Halo: The Master Chief Collection (Xbox One) Review

Definitive, complete, the total package; if you own an Xbox One there are a lot of great games out there, but up to this point only one can truly claim those descriptors. Halo: The Master Chief Collection compiles every numbered Halo game from Halo: Combat Evolved right up to Halo 4 with not only its single player campaign but all of the multiplayer content as well. When you do the math that adds up to an astounding 106 maps to kill with friends and over 40 hours of story and campaign content.

A brand new and unproven IP, Microsoft put a lot of faith in Spartan 117 when they launched Halo: Combat Evolved with the original Xbox console in 2001. I’m not sure if they knew how important it was at the time but it turned the FPS genre on console on its head. When Bungie refined the experience even further with Halo 2, they created what was to be the model for multiplayer shooters for years to come. Adding map editing features in Halo 3 and even more abilities for Master Chief in Halo 4 it’s clear that the Halo franchise is a pivotal one in the first person shooter arena that has constantly evolved (see what I did there?) with its audience.

Trying to pick this apart for a review is essentially an exercise in futility. When you take four of the highest rated games in history and package them along with all their extra content and a host of new ones it’s inevitable that people will say it’s amazing. Factor in the $60 price tag and there’s no denying that Halo: The Master Chief Collection is a must own. If you had to pick one part of the compilation to focus on here it is most definitely the anniversary treatment of Halo 2 and that’s what I’ll really focus on here. If you want to read a 4000 word review that dissects everything I can do that but in the end you’ll come away with a simple conclusion; OMG AWESOME!

Touching on Halo: CE, Halo 3 and Halo 4, it’s amazing to be able to see the progression from one iteration to the next. Sure Halo: CE shows its age, even with its anniversary treatment from the 360 era, but it really helps you to appreciate how far the series has come. Both Halo 3 and 4 look amazing on the Xbox One and while they don’t receive the same overhaul as Halo 2 they do receive some minor lighting and texture upgrades that take advantage of the new hardware.

The crown jewel in the MCC is hands down the Halo 2: Anniversary Edition. It’s been ten years since its initial release and it has never looked better. The cutscene cinematics have been painstakingly remade by Blur Studio and as cliché as it sounds they are jaw dropping. The levels themselves can be played in their original format or the remastered format which is certainly where you’ll end up. The ability to switch between old and new on the fly, much like you could with Halo: CE Anniversary, really drives home how much work 343 Industries put into this release.

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Of course you can’t have a Halo collection without a serious multiplayer component and this is where MCC shines even further. 106 maps is nothing to sneeze at and they’re all given to you in their original format running on their original engines. While this brings up some legacy issues with the older releases it’s also a really fun reminder of the nights spent super bouncing on maps in Halo 2. Of course, alongside the anniversary treatment for Halo 2, the team at 343 has revamped six of the multiplayer maps for you to enjoy. Admittedly I never even touched half of the maps but that’s no surprise when you consider the hours upon hours it would take to fully play through everything in this collection. Regardless, once matchmaking was ironed out I really was able to jump in and capture the magic that first ensnared me way back in 2001 on Halo: Combat Evolved. The experience was even further refined when Halo 2 debuted on the Xbox Live platform and all the memories of how much fun I had in my early twenties came flooding back the instant I started playing. The first time I BXR’d an opponent I let out a squeal of delight something akin to that of a young schoolgirl.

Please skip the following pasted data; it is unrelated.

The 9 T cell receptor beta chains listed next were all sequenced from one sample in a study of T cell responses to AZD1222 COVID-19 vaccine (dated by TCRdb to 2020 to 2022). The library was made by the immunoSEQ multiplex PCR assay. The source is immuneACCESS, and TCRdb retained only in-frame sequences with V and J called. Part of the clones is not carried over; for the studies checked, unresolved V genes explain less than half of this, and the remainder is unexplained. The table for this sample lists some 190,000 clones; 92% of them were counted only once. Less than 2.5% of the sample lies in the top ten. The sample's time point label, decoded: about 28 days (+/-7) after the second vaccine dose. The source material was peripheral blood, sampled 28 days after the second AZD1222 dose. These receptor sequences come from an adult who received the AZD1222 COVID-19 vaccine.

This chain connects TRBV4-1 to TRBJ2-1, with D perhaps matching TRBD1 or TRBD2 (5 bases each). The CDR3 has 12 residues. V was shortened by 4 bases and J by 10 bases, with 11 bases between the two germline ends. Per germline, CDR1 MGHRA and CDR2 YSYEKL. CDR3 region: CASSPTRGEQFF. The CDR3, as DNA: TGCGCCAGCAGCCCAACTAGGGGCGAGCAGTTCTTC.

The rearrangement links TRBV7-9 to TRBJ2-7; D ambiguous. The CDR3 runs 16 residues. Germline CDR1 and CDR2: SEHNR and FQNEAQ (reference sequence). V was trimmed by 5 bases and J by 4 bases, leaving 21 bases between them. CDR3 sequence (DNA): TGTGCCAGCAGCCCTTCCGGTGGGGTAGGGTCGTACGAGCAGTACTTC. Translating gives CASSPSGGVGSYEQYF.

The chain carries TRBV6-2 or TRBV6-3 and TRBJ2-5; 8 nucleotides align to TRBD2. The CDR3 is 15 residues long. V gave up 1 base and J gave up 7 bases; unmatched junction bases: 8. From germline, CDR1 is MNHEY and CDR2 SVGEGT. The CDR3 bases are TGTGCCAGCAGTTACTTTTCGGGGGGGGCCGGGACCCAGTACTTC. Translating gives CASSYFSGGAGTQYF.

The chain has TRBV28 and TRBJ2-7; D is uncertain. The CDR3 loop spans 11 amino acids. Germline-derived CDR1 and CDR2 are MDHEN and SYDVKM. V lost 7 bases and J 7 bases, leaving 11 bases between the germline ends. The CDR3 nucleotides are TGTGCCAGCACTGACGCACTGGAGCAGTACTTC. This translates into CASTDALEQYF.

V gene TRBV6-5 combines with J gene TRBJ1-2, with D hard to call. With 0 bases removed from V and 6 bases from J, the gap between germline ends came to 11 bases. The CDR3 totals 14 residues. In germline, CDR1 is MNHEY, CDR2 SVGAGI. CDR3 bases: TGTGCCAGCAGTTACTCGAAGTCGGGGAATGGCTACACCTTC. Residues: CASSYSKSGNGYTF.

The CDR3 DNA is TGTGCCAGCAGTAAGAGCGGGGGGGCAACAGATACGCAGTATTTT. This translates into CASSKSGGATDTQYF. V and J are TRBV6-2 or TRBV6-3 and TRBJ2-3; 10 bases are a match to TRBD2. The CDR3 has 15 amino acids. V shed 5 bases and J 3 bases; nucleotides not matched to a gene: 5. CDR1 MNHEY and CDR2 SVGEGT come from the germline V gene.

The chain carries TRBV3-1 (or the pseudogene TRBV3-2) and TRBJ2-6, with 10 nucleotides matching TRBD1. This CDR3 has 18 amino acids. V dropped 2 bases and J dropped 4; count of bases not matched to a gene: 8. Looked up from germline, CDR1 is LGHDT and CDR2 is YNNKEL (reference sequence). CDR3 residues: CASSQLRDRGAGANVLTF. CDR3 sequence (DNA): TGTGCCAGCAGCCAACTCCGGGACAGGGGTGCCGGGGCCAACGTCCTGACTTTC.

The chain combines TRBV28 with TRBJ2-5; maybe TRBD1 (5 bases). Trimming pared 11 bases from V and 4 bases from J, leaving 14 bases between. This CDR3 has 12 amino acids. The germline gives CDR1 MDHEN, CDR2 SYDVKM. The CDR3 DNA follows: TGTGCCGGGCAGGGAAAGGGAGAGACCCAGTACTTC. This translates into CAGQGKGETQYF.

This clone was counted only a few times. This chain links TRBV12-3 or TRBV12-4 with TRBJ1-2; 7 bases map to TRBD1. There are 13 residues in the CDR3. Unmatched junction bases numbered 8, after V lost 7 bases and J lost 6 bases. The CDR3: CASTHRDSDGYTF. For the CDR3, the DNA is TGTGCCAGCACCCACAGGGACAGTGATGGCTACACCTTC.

The depths to which HTMCC goes behind the scenes is nothing if not expansive. From custom games to the Forge and Theater to the leaderboards and customization options it’s mind boggling how much you can do and track. In fact at first glance it can all be a bit confusing so be prepared to spend some time familiarizing yourself with the menus and options. One option which I found exceedingly helpful was the ability to set my controls to the same settings across all games. Considering that back in the days of the OG Xbox the ‘Duke’ controller had no right or left bumpers so controls were much different than they are today. By being able to adjust to more current standards I found it much easier to play. Taking everything one step further the extras included in the HTMCC including documentaries, the Halo: Night fall series, access to the Halo 5 Guardians beta there’s no denying a huge bang for your buck (I am just chock full of clichés right now it seems).

I’m honestly not sure what I can say that will truly influence anyone as to just how good Halo: The Master Chief Collection is. If you’ve ever played Halo you’ll already know that a compilation of this magnitude is nothing short of epic. Not many games can be described as a true ‘must own’ without that exclamation being full of pomp and circumstance but this is one time where the statement genuinely rings true. If you own an Xbox One you MUST OWN Halo: The Master Chief Collection.


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